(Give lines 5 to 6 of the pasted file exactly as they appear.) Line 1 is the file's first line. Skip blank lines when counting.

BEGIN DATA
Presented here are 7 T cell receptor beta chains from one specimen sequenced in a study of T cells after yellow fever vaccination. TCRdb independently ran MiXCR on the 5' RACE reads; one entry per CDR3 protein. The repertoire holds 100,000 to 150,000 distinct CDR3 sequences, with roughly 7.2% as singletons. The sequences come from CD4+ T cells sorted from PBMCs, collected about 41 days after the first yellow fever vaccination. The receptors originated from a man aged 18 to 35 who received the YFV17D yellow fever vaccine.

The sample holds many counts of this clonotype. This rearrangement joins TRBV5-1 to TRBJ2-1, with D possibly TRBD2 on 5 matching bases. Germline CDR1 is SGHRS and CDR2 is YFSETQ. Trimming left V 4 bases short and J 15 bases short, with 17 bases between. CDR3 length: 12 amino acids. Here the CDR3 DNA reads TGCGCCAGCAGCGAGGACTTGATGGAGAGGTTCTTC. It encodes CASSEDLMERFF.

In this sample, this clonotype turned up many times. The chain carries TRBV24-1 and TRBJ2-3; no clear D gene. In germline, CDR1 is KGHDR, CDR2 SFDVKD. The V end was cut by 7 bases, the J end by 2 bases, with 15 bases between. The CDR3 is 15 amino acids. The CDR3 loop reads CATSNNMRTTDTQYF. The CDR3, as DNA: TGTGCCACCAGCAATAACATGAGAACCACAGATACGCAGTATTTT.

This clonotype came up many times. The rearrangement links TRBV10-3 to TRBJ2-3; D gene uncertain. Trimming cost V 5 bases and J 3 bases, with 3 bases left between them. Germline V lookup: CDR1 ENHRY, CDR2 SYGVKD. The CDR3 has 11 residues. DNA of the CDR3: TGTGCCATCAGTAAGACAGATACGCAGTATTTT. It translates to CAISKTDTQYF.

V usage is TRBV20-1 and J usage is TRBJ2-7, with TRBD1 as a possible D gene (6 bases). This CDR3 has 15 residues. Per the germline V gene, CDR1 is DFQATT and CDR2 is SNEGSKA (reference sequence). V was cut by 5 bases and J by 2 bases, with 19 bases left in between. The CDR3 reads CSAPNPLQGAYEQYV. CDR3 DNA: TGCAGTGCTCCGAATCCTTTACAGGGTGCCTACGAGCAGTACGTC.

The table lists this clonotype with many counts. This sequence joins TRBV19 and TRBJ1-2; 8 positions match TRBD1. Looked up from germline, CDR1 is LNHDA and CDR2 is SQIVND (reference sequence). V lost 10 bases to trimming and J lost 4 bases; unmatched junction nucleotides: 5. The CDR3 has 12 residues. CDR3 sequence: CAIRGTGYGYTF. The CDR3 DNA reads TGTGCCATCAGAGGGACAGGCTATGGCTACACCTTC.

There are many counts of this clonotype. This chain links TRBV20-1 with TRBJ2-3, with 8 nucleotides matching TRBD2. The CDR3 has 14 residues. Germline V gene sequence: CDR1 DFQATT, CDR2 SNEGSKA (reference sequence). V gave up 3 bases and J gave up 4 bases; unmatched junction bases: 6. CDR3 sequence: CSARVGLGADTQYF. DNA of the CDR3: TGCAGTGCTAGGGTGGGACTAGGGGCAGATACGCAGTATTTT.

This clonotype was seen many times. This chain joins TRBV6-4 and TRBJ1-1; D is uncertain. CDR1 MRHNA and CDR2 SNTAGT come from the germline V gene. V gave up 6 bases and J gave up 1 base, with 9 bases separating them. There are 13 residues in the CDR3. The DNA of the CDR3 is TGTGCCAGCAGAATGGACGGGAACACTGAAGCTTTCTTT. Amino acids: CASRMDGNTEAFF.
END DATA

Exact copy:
V usage is TRBV20-1 and J usage is TRBJ2-7, with TRBD1 as a possible D gene (6 bases). This CDR3 has 15 residues. Per the germline V gene, CDR1 is DFQATT and CDR2 is SNEGSKA (reference sequence). V was cut by 5 bases and J by 2 bases, with 19 bases left in between. The CDR3 reads CSAPNPLQGAYEQYV. CDR3 DNA: TGCAGTGCTCCGAATCCTTTACAGGGTGCCTACGAGCAGTACGTC.

The table lists this clonotype with many counts. This sequence joins TRBV19 and TRBJ1-2; 8 positions match TRBD1. Looked up from germline, CDR1 is LNHDA and CDR2 is SQIVND (reference sequence). V lost 10 bases to trimming and J lost 4 bases; unmatched junction nucleotides: 5. The CDR3 has 12 residues. CDR3 sequence: CAIRGTGYGYTF. The CDR3 DNA reads TGTGCCATCAGAGGGACAGGCTATGGCTACACCTTC.